To stop the programme from running, you can do one of the following:

6:22 AM / Posted by Alagan /

1. Click the Red X at the top right of your Form
2. Click Debug > Stop Debugging from the menu bar
3. Press Shift + F5 on your keyboard

All right, we're getting somewhere. We now have a form with textboxes and labels, something that looks like a form people can fill in. But those labels are not exactly descriptive, and our textboxes have the default text in them. So how can we enter our own text for the labels, and get rid of that default text for the textboxes?
To do those things, we need to discuss something called a Property.
You have noticed the area to the right of the design environment, the area with all the textboxes in a grid, the one that has those daunting names like "AccessibleDescription", "AccessibleName", "AccessibleRole". That's the Properties box.
Click anywhere on the form that is not a label or a textbox, somewhere on the form's grey areas. The form should have the little sizing handles now, indicating that the form is selected.
On the right of the design environment there should be the following Properties box:

If your Properties box says "Textbox1 Textbox" or "Label1 Label" then you haven't yet selected the Form. Click away from the textbox or label until the Properties box reads "Form1 Form"
What you are looking at is a list of the properties that a form has: Name, , BackColor, Font, Image, Text, etc. Just to the right of these properties are the values for them. These values are the default values, and can be changed. We're going to change the value of the Text property.
First, you might want to display the list of Properties in a more accessible form. You can display the list properties alphabetically. To do that, click the Alphabetic icon at the top of the Properties box, as in the image below

This will make the properties easier to find.
Before we change any in the Properties box, let's clear up what we mean by "Property".
What is a Property?
Those controls you added to the form (textboxes and labels), and the form itself, are called control objects. You can think of controls as things, something solid that you can pick up and move about. Controls (things) have properties. If your television were a control, it too would have properties: an On/Off button property, a colour property, a volume property, and a ... well, what other properties would your television have? Think about it.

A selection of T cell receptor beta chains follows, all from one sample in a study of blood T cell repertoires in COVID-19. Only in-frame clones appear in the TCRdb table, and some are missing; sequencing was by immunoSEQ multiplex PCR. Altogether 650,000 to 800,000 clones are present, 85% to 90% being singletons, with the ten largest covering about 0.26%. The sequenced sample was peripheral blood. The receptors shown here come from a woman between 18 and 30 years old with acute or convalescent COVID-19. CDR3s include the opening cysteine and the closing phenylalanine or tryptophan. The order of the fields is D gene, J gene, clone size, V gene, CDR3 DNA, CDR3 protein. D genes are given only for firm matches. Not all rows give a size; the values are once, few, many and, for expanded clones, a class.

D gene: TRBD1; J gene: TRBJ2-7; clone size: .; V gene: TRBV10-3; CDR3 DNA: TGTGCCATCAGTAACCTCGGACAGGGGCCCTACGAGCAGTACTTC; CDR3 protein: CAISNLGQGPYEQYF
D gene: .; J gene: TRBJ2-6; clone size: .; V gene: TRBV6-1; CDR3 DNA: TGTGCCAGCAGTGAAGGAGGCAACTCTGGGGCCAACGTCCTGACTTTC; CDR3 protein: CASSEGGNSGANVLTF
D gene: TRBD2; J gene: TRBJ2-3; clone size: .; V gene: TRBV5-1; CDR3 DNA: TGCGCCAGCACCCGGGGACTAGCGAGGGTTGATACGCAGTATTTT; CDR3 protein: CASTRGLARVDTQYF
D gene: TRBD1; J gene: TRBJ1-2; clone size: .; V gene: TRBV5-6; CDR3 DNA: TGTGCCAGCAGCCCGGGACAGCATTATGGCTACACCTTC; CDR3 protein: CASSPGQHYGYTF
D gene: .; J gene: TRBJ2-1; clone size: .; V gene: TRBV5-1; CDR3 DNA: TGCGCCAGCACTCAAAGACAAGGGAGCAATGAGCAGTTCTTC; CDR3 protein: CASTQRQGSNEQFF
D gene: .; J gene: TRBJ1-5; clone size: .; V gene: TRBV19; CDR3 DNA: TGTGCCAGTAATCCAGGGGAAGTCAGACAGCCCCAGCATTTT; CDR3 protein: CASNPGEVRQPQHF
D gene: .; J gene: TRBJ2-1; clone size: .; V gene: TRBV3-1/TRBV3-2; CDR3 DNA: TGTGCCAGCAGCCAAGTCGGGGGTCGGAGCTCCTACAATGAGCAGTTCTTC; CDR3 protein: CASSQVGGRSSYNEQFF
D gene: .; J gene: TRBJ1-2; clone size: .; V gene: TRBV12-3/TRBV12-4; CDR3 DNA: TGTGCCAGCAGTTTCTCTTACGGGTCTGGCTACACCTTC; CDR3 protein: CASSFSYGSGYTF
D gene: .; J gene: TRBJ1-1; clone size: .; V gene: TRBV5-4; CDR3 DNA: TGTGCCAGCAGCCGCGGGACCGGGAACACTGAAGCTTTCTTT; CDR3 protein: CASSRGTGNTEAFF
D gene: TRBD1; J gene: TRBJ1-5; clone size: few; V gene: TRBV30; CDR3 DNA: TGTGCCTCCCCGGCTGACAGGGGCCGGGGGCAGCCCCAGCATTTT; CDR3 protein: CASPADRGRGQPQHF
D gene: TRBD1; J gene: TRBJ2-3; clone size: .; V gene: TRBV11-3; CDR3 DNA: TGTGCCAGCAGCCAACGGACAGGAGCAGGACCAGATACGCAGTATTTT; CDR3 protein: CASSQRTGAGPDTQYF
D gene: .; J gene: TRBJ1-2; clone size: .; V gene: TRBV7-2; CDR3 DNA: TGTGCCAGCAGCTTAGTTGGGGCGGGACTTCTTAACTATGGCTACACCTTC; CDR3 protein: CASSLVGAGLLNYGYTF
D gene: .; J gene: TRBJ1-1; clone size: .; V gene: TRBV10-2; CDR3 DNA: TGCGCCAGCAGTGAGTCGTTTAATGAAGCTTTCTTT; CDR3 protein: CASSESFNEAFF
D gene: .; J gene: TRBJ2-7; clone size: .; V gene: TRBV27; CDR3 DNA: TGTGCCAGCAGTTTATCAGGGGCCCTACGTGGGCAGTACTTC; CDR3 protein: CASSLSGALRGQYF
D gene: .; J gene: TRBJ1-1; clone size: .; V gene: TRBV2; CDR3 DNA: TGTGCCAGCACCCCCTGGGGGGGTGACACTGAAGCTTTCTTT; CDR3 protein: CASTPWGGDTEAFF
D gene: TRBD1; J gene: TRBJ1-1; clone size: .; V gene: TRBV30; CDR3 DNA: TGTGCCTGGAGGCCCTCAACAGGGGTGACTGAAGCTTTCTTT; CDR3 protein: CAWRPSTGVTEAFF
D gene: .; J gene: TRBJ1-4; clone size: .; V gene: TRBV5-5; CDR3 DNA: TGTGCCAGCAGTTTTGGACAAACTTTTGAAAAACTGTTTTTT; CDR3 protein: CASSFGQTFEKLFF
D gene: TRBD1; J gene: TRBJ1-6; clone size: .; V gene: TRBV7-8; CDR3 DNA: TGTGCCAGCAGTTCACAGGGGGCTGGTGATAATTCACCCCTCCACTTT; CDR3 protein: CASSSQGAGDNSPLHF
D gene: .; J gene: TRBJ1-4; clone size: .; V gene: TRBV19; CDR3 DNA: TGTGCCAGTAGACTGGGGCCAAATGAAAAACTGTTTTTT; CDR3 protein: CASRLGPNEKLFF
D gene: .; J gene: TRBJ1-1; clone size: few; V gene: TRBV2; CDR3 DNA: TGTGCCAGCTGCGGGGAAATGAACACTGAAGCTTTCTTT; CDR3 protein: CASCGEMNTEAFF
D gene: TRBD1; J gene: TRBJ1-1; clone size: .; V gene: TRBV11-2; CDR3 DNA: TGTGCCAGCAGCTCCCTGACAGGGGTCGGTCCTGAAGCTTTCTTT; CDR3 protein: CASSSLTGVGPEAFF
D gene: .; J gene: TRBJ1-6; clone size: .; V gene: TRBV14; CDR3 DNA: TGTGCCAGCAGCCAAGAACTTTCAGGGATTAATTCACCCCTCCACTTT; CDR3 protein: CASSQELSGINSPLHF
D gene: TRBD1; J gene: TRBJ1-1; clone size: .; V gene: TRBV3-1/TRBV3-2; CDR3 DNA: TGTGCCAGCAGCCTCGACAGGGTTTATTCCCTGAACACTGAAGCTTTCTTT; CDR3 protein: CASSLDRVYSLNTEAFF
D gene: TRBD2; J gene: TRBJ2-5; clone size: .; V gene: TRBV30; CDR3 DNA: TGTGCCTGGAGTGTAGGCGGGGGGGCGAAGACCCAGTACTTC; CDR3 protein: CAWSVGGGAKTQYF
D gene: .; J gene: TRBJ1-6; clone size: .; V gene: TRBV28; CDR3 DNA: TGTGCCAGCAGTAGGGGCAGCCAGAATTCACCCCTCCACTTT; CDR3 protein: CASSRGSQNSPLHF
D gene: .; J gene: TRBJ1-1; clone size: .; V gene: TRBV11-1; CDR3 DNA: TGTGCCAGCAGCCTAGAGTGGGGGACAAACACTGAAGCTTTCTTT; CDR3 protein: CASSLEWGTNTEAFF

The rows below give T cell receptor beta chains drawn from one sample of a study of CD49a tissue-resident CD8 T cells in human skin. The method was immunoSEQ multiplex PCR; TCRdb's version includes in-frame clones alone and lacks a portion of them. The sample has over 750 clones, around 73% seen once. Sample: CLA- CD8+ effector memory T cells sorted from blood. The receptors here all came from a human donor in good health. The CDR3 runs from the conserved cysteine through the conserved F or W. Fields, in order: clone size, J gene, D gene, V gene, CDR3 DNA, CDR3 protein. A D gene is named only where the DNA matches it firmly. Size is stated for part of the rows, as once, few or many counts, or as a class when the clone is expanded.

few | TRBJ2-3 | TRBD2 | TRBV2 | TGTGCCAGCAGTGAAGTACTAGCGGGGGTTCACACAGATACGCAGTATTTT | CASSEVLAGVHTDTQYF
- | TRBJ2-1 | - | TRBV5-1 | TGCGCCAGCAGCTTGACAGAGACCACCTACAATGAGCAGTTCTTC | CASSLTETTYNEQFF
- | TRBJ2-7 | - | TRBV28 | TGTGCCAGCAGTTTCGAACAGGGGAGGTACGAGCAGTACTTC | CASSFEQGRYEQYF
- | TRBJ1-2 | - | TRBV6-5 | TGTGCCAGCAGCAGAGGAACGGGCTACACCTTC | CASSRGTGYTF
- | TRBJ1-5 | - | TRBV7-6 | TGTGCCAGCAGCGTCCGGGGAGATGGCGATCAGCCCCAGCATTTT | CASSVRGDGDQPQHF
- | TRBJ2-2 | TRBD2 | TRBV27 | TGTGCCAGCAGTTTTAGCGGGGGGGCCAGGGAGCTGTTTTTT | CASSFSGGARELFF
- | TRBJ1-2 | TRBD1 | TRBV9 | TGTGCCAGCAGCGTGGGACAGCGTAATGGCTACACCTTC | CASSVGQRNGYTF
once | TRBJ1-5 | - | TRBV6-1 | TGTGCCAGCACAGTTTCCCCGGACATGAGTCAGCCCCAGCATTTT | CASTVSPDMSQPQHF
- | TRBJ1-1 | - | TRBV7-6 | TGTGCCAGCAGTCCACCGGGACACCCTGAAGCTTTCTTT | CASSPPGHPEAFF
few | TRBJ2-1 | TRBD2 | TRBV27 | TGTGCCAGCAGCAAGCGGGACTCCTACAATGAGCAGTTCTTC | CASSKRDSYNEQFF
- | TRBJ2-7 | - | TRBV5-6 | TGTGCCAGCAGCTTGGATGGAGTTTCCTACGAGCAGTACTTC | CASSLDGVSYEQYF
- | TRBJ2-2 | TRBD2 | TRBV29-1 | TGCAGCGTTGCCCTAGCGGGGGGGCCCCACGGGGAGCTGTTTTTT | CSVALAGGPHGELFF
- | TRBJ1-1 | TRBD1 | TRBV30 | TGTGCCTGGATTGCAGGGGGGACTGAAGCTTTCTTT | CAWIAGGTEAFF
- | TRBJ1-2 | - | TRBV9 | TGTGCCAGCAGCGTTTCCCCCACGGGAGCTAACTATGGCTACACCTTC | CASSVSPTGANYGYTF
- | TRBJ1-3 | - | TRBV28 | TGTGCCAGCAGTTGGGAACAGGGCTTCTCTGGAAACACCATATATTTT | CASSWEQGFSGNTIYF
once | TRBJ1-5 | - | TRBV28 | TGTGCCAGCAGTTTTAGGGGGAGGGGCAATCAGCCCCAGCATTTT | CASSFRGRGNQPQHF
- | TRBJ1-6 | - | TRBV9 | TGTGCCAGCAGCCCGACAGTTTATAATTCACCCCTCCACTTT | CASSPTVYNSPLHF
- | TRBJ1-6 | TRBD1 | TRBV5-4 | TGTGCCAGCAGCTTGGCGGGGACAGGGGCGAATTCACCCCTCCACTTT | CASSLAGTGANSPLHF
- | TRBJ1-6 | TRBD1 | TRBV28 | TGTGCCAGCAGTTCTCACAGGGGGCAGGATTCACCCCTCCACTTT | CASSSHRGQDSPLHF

The properties of your television will have values. The On/Off button would have just two values - On or Off. The volume property could have a range of values, from zero to ten, for example. If the value of the volume property was set to ten, the loudest value, then you'd probably have some very angry neighbours!
In VB.NET, you can change a property of a control from the Properties Box. (You can also change a property using code, which you'll do quite a lot.) If we go back to our Form object, and the properties and values it has, we can see how to change them using the Properties Box. We'll change only one of these values for now - the value of the Text property . So, do this:
•Locate the word "Text" in the Property box, as in the image below

"Text" is a Property of Form1. Don't be confused by the word "Form1" next to the word "Text". All this means is that the current value of the Text property is set to the word "Form1". This is the default.
To change this to something of your own, do this:
•Click inside the area next to "Text", and delete the word "Form1" by hitting the backspace key on your keyboard
•When "Form1" has been deleted, type the words "My First Form"

•Click back on the form itself (the one with the labels and textboxes), or hit the return key on your keyboard
•The words "My First Form" will appear as white text on a blue background at the top of the form

As you can see, your new text has gone at the top of the form, in white on the blue background.
So the Text Property of a form is for setting the caption you want to display in the title bar at the top.
The Text Property
Changing the values of some properties is fairly easy. We'll now change the Text properties of our labels, and the Text properties of our Textboxes.
Click on Label1 so that it has the sizing handles, and is therefore selected. Examine the Property box for the Label:
You can see that the Label control has quite a few different properties to the Form control. Think back to your television as an control. It will have different buttons and knobs to your DVD Player control. A label has different "buttons and knobs" to the Form's "buttons and knobs".